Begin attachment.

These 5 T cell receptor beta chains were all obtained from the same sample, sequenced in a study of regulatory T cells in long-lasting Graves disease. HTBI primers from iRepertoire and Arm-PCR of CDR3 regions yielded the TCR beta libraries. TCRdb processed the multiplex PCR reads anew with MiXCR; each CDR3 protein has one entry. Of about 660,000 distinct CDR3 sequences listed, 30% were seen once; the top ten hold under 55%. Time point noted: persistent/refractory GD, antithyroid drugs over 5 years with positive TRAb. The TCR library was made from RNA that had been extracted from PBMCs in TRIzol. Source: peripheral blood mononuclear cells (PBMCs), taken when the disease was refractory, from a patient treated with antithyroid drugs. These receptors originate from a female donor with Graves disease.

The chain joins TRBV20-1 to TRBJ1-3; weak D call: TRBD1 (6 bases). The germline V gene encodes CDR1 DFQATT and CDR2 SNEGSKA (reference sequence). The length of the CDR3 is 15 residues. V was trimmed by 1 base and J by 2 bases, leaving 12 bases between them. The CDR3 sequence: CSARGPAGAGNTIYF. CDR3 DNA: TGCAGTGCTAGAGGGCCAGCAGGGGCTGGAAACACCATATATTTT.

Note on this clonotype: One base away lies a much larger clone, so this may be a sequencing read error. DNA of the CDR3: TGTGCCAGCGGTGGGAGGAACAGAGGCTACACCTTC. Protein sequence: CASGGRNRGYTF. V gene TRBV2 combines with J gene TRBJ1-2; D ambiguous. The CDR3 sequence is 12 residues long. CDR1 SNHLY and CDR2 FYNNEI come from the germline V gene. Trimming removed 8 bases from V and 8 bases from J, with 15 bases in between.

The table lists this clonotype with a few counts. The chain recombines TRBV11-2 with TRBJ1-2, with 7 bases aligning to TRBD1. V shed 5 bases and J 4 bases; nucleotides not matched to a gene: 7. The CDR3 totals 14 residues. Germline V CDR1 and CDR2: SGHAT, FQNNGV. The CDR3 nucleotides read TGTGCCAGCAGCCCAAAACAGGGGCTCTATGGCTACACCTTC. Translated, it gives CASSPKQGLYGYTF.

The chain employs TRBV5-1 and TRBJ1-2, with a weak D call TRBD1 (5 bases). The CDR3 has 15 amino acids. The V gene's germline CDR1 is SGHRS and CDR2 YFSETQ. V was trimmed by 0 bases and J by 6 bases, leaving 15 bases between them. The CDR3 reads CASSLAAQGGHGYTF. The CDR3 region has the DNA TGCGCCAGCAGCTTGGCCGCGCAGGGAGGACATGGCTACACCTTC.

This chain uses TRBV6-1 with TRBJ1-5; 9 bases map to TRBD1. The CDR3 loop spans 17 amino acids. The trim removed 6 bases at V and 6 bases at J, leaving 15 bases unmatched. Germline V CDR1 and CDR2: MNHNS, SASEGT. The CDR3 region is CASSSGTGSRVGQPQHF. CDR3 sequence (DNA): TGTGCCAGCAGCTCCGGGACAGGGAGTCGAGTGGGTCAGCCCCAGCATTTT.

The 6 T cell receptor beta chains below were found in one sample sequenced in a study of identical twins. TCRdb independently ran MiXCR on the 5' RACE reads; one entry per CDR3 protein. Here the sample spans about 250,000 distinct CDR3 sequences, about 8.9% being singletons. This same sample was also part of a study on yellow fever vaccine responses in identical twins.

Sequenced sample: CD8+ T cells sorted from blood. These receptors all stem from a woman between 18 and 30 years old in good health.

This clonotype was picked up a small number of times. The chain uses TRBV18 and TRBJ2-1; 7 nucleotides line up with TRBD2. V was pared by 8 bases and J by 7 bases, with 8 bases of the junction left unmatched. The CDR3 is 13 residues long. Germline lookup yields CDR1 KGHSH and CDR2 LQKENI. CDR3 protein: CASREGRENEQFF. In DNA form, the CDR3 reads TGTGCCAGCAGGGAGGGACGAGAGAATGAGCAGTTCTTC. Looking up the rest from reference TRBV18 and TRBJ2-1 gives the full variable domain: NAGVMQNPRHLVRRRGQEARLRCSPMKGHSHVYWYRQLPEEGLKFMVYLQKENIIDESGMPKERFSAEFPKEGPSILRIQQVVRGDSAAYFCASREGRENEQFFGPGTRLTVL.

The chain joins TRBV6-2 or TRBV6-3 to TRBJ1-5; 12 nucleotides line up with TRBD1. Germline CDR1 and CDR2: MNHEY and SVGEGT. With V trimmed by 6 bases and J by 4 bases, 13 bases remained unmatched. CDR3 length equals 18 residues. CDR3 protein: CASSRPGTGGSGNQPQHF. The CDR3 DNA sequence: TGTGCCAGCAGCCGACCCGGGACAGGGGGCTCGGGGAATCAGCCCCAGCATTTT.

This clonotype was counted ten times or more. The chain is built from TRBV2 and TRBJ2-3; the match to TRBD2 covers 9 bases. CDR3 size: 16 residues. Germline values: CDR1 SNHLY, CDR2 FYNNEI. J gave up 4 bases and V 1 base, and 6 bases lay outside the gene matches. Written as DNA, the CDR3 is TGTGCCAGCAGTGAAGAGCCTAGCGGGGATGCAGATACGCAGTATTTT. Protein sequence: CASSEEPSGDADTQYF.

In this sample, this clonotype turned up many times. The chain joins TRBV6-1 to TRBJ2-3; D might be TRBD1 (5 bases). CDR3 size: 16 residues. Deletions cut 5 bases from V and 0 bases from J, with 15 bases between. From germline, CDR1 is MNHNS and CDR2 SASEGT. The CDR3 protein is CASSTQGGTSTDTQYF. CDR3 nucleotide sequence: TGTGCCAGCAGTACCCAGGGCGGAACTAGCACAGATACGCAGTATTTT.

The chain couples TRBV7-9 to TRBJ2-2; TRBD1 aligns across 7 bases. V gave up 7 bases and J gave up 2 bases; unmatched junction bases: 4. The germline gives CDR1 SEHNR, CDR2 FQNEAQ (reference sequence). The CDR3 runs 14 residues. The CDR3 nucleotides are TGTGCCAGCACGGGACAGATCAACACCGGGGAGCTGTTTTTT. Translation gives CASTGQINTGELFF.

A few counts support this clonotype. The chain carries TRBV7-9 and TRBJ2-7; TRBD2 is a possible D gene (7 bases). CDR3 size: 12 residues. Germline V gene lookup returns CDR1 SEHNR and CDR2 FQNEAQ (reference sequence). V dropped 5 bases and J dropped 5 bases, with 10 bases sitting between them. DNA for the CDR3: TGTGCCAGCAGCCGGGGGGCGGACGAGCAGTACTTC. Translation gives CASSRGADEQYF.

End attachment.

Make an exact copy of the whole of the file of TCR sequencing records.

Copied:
These 5 T cell receptor beta chains were all obtained from the same sample, sequenced in a study of regulatory T cells in long-lasting Graves disease. HTBI primers from iRepertoire and Arm-PCR of CDR3 regions yielded the TCR beta libraries. TCRdb processed the multiplex PCR reads anew with MiXCR; each CDR3 protein has one entry. Of about 660,000 distinct CDR3 sequences listed, 30% were seen once; the top ten hold under 55%. Time point noted: persistent/refractory GD, antithyroid drugs over 5 years with positive TRAb. The TCR library was made from RNA that had been extracted from PBMCs in TRIzol. Source: peripheral blood mononuclear cells (PBMCs), taken when the disease was refractory, from a patient treated with antithyroid drugs. These receptors originate from a female donor with Graves disease.

The chain joins TRBV20-1 to TRBJ1-3; weak D call: TRBD1 (6 bases). The germline V gene encodes CDR1 DFQATT and CDR2 SNEGSKA (reference sequence). The length of the CDR3 is 15 residues. V was trimmed by 1 base and J by 2 bases, leaving 12 bases between them. The CDR3 sequence: CSARGPAGAGNTIYF. CDR3 DNA: TGCAGTGCTAGAGGGCCAGCAGGGGCTGGAAACACCATATATTTT.

Note on this clonotype: One base away lies a much larger clone, so this may be a sequencing read error. DNA of the CDR3: TGTGCCAGCGGTGGGAGGAACAGAGGCTACACCTTC. Protein sequence: CASGGRNRGYTF. V gene TRBV2 combines with J gene TRBJ1-2; D ambiguous. The CDR3 sequence is 12 residues long. CDR1 SNHLY and CDR2 FYNNEI come from the germline V gene. Trimming removed 8 bases from V and 8 bases from J, with 15 bases in between.

The table lists this clonotype with a few counts. The chain recombines TRBV11-2 with TRBJ1-2, with 7 bases aligning to TRBD1. V shed 5 bases and J 4 bases; nucleotides not matched to a gene: 7. The CDR3 totals 14 residues. Germline V CDR1 and CDR2: SGHAT, FQNNGV. The CDR3 nucleotides read TGTGCCAGCAGCCCAAAACAGGGGCTCTATGGCTACACCTTC. Translated, it gives CASSPKQGLYGYTF.

The chain employs TRBV5-1 and TRBJ1-2, with a weak D call TRBD1 (5 bases). The CDR3 has 15 amino acids. The V gene's germline CDR1 is SGHRS and CDR2 YFSETQ. V was trimmed by 0 bases and J by 6 bases, leaving 15 bases between them. The CDR3 reads CASSLAAQGGHGYTF. The CDR3 region has the DNA TGCGCCAGCAGCTTGGCCGCGCAGGGAGGACATGGCTACACCTTC.

This chain uses TRBV6-1 with TRBJ1-5; 9 bases map to TRBD1. The CDR3 loop spans 17 amino acids. The trim removed 6 bases at V and 6 bases at J, leaving 15 bases unmatched. Germline V CDR1 and CDR2: MNHNS, SASEGT. The CDR3 region is CASSSGTGSRVGQPQHF. CDR3 sequence (DNA): TGTGCCAGCAGCTCCGGGACAGGGAGTCGAGTGGGTCAGCCCCAGCATTTT.

The 6 T cell receptor beta chains below were found in one sample sequenced in a study of identical twins. TCRdb independently ran MiXCR on the 5' RACE reads; one entry per CDR3 protein. Here the sample spans about 250,000 distinct CDR3 sequences, about 8.9% being singletons. This same sample was also part of a study on yellow fever vaccine responses in identical twins.

Sequenced sample: CD8+ T cells sorted from blood. These receptors all stem from a woman between 18 and 30 years old in good health.

This clonotype was picked up a small number of times. The chain uses TRBV18 and TRBJ2-1; 7 nucleotides line up with TRBD2. V was pared by 8 bases and J by 7 bases, with 8 bases of the junction left unmatched. The CDR3 is 13 residues long. Germline lookup yields CDR1 KGHSH and CDR2 LQKENI. CDR3 protein: CASREGRENEQFF. In DNA form, the CDR3 reads TGTGCCAGCAGGGAGGGACGAGAGAATGAGCAGTTCTTC. Looking up the rest from reference TRBV18 and TRBJ2-1 gives the full variable domain: NAGVMQNPRHLVRRRGQEARLRCSPMKGHSHVYWYRQLPEEGLKFMVYLQKENIIDESGMPKERFSAEFPKEGPSILRIQQVVRGDSAAYFCASREGRENEQFFGPGTRLTVL.

The chain joins TRBV6-2 or TRBV6-3 to TRBJ1-5; 12 nucleotides line up with TRBD1. Germline CDR1 and CDR2: MNHEY and SVGEGT. With V trimmed by 6 bases and J by 4 bases, 13 bases remained unmatched. CDR3 length equals 18 residues. CDR3 protein: CASSRPGTGGSGNQPQHF. The CDR3 DNA sequence: TGTGCCAGCAGCCGACCCGGGACAGGGGGCTCGGGGAATCAGCCCCAGCATTTT.

This clonotype was counted ten times or more. The chain is built from TRBV2 and TRBJ2-3; the match to TRBD2 covers 9 bases. CDR3 size: 16 residues. Germline values: CDR1 SNHLY, CDR2 FYNNEI. J gave up 4 bases and V 1 base, and 6 bases lay outside the gene matches. Written as DNA, the CDR3 is TGTGCCAGCAGTGAAGAGCCTAGCGGGGATGCAGATACGCAGTATTTT. Protein sequence: CASSEEPSGDADTQYF.

In this sample, this clonotype turned up many times. The chain joins TRBV6-1 to TRBJ2-3; D might be TRBD1 (5 bases). CDR3 size: 16 residues. Deletions cut 5 bases from V and 0 bases from J, with 15 bases between. From germline, CDR1 is MNHNS and CDR2 SASEGT. The CDR3 protein is CASSTQGGTSTDTQYF. CDR3 nucleotide sequence: TGTGCCAGCAGTACCCAGGGCGGAACTAGCACAGATACGCAGTATTTT.

The chain couples TRBV7-9 to TRBJ2-2; TRBD1 aligns across 7 bases. V gave up 7 bases and J gave up 2 bases; unmatched junction bases: 4. The germline gives CDR1 SEHNR, CDR2 FQNEAQ (reference sequence). The CDR3 runs 14 residues. The CDR3 nucleotides are TGTGCCAGCACGGGACAGATCAACACCGGGGAGCTGTTTTTT. Translation gives CASTGQINTGELFF.

A few counts support this clonotype. The chain carries TRBV7-9 and TRBJ2-7; TRBD2 is a possible D gene (7 bases). CDR3 size: 12 residues. Germline V gene lookup returns CDR1 SEHNR and CDR2 FQNEAQ (reference sequence). V dropped 5 bases and J dropped 5 bases, with 10 bases sitting between them. DNA for the CDR3: TGTGCCAGCAGCCGGGGGGCGGACGAGCAGTACTTC. Translation gives CASSRGADEQYF.